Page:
Phorm is the subject of a must-read exchange between Peter Bazalgette, formerly of Endemol, the producers of Big Brother (yes, the headlines write themselves), and Becky Hogge of the Open Rights Group. In a speech at the LSE (published this month by Prospect - excert in the FT), Bazalgette argues that by campaigning against Phorm, and other technologies which capture web browsing habits for the purposes of advertising, privacy groups like the ORG are helping to prevent the full economic potential of the web from being realized:
A website launched by the government in July to find out what 16-25 year olds think of the national ID scheme has been closed. Visitors to the site are now greeted by the message "Site off-line: The mylifemyid community has now finished. Many thanks for your contribution. We will post a notification here when the report is published". Most of the comments posted on the site, that cost £76,249 to set up and maintain, were against ID cards and the National Identity Register so it will be interesting to see the promised report...
What I love most about this is the name the Home Office bods (or whichever private consultancy firm the 76k went to) came up with to try and make ID cards appealing to people of my age group. You can just imagine them - "The yoof love MySpace don't they? How about calling it 'mylifemyid'?"...only to be swamped by a tsunami of hostile comment, most of which was probably unpublishable. Makes yer proud, doesn't it?
Tom Griffin (London, OK): The database state is moving forward at an increasing pace, but it is not inevitable, and there are far better ways of dealing with the identity challenges of the information age. That was the conclusion that emerged from a Rowntrees Governance Seminar on the subject at Westminster on Wednesday.
In the opening presentation Phil Booth of NO2ID defined the database state as "using computers to manage society by watching people."
He suggested that the Government has lost the argument on every front, but was developing a narrative that the database state is inevitable. Stressing that those who oppose the Government's plans are not Luddites, he said that, in many cases, their technical awareness exceeds that of the Home Office. Booth outlined three approaches that offer an alternative way forward.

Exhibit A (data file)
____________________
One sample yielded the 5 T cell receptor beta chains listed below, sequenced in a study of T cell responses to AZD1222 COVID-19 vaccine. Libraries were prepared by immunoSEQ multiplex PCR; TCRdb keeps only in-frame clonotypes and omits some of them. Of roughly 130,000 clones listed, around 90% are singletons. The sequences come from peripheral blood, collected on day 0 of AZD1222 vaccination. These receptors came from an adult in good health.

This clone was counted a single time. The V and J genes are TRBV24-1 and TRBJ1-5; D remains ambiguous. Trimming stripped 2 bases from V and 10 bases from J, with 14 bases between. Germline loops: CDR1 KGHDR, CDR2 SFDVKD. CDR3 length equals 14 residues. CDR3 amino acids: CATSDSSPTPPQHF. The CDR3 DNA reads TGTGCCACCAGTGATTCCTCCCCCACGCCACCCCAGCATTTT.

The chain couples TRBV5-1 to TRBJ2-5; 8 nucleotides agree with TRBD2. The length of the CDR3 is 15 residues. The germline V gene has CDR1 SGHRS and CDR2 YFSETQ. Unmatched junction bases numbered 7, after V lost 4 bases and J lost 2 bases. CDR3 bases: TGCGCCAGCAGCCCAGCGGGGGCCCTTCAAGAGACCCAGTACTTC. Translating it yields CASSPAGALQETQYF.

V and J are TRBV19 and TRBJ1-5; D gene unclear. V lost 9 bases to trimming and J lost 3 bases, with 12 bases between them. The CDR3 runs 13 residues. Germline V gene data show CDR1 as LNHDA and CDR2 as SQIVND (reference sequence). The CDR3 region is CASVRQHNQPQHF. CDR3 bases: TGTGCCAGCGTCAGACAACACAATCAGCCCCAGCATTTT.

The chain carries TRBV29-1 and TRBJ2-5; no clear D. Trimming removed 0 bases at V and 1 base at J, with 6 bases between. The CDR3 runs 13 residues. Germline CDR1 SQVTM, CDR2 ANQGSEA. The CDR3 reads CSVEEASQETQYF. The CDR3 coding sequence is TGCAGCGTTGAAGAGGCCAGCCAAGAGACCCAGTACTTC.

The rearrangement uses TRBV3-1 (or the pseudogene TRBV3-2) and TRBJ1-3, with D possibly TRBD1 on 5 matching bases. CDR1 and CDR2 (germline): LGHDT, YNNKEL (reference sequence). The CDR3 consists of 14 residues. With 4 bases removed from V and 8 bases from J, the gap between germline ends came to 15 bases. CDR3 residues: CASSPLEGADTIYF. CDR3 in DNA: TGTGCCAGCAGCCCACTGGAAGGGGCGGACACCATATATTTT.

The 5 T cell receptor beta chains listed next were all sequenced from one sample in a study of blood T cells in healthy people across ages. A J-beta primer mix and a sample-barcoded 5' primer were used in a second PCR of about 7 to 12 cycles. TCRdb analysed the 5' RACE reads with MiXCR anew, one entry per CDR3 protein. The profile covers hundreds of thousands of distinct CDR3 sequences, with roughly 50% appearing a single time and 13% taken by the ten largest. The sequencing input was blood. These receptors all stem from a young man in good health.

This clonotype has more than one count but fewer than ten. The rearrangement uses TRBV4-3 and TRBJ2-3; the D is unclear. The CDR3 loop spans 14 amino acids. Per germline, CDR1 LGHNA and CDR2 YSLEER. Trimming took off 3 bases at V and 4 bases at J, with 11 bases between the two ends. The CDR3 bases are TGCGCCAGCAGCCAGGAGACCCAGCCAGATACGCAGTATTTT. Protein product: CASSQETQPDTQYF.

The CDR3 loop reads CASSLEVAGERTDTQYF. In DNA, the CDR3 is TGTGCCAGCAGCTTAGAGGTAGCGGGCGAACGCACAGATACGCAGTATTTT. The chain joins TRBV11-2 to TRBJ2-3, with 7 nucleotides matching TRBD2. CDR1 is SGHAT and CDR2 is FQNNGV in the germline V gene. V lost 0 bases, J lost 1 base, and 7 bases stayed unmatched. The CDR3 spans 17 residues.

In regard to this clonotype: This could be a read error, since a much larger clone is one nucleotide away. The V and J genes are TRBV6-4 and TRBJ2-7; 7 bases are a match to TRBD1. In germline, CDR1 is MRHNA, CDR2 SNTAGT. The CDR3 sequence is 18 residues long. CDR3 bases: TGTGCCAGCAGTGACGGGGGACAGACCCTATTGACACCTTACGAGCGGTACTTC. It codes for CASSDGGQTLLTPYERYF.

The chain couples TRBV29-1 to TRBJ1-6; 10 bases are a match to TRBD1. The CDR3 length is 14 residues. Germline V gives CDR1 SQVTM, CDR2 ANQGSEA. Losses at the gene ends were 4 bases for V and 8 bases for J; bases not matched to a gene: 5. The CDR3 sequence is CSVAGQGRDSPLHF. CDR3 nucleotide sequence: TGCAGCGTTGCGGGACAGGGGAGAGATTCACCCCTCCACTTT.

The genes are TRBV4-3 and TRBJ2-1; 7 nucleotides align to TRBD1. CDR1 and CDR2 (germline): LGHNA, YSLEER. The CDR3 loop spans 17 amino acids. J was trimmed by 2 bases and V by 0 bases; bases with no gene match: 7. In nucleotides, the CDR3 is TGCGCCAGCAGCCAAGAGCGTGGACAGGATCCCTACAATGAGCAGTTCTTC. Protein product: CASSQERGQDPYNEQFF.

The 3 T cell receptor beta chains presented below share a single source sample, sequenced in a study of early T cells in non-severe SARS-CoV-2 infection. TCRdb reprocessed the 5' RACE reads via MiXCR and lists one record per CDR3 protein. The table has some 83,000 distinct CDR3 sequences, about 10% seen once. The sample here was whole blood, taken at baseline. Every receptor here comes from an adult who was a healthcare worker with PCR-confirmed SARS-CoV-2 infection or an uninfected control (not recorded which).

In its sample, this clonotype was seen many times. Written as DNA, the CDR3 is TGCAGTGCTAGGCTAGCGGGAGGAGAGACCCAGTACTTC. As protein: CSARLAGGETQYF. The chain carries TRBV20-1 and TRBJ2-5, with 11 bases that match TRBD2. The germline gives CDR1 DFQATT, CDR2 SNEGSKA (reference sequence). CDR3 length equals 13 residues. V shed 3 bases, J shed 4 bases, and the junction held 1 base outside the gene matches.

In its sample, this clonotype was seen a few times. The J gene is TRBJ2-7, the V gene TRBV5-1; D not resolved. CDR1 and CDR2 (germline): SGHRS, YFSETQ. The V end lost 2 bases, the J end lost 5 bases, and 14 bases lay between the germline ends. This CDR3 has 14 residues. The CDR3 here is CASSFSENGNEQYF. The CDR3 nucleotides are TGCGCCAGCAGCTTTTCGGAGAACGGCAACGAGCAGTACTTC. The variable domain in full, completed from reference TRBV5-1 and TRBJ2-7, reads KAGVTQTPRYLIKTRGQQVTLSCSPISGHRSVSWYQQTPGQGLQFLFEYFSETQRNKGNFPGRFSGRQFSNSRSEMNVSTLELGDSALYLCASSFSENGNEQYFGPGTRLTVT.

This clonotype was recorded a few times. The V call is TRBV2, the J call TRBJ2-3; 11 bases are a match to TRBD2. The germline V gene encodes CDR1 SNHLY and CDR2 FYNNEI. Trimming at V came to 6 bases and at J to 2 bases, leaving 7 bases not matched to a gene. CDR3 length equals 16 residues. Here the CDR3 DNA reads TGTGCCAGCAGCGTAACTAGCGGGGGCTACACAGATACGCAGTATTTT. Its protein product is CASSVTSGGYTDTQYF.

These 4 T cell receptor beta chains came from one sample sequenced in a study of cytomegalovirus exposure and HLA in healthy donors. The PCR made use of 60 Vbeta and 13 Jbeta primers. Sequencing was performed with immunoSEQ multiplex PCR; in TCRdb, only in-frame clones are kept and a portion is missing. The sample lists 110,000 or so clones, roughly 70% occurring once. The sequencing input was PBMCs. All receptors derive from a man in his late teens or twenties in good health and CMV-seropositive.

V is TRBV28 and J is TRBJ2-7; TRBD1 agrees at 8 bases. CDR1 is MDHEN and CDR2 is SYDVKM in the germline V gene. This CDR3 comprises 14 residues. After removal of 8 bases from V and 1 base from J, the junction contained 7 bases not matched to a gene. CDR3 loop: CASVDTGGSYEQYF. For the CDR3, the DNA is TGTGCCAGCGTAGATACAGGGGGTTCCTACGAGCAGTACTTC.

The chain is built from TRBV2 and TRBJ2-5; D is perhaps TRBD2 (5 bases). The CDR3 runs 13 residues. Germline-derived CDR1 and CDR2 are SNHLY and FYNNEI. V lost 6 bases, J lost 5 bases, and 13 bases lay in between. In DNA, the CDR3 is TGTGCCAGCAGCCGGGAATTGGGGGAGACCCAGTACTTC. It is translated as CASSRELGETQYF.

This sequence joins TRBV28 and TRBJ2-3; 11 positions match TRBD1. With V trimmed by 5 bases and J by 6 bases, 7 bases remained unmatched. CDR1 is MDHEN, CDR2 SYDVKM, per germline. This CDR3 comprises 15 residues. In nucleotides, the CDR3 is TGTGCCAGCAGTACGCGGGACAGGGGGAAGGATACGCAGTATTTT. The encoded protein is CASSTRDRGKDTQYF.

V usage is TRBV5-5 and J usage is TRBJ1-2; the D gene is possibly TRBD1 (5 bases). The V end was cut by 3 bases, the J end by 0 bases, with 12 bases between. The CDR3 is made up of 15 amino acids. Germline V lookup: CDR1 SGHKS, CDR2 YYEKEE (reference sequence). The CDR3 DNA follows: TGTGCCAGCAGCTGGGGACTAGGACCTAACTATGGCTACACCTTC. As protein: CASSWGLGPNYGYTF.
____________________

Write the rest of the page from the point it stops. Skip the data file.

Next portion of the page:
- Information privity: a new sort of enforceable property right, with some of
the features of confidentiality, but extending to all personal information.
Analagous to leases of property or licenses of copyright, which occur
through a chain of contracts - each of which gives specific, limited rights
to the recipient, no rights to those outside the chain and direct redress
against any infringer.
- Authentication/verification rather than identification: In many cases it is only necessary to verify one particular fact about a person. This can be achieved by a market of overlapping identity tokens, rather than putting all our eggs in one basket as with a centralised database.
- Precisely targeting problems: for example by allowing people to freeze their own credit records, a radical departure from the database state approach which has already been applied in the United States.
Booth stressed that individual control, choice and consent were vital principles: "In an information society things done to your data can have as much effect as things done to you in person. We have to get this right now."
Anthony Barnett (London, OK): I have a feeling that the Deripaska affair could lead to a political crash that interlinks with the financial crash. There is a bubble element to the Corfu gathering and its ill-gotten billions with journalists afraid of saying what they suspect about our Russian friend for fear of being shot or chemically disposed of. The BBC insists that the actual story concerns the specific allegations against George Osborne while the Mail says that the Beeb is covering up for Mand. I suspect that Charles Moore in the Spectator gets the larger point.
Why is it so important for Mr Rothschild to divert attention from Lord Mandelson? It must surely have something to do with Mr Deripaska, for whom Mr Rothschild works, and to whom, before everything went wrong, he introduced Mr Osborne four times in three days. It must matter very much indeed to Mr Deripaska that his dealings with Lord Mandelson are not pursued, and Mr Rothschild must be so devoted to keeping in with Mr Deripaska that he feels it necessary to fall out with someone who may well be the next Chancellor of the Exchequer. What is at stake for the Russian, the Rothschild and our new Business Minister? It feels as if it must be a great deal.
Or at least one aspect of it. I'm looking forward to Peter Oborne's reflections, after all could there be a more enjoyable example of a political class in action - with the Murdoch print and TV media, Eurocrats, party funders, hedge-funders galivanting together in a honeypot atmosphere with the promise of more goodies to come? An essential part of the argument in Peter's book being that there is a political class that is also a reincarnation of the old corruption.
The scoundrels are all in it together. But there is one twist not commented on so far. The Tory Party made a wager on Cameron because he was from the gilded class and because he had the polish and attraction of Blair in the era when globalisation was sweeping all before it. His opponent was, of course, David Davis who seemed much less glamorous and fashionable. But what a difference it could have made now if DD's duller but gritty integrity was the defining material of Tory opposition to Mandelson and Brown.
Tom Griffin (London, OK): Could victory in the Glenrothes by-election set the seal on Gordon Brown's political comeback? Labour pollsters have told the Prime Minister that they will win on the back of his handling of the banking crisis, according to the BBC.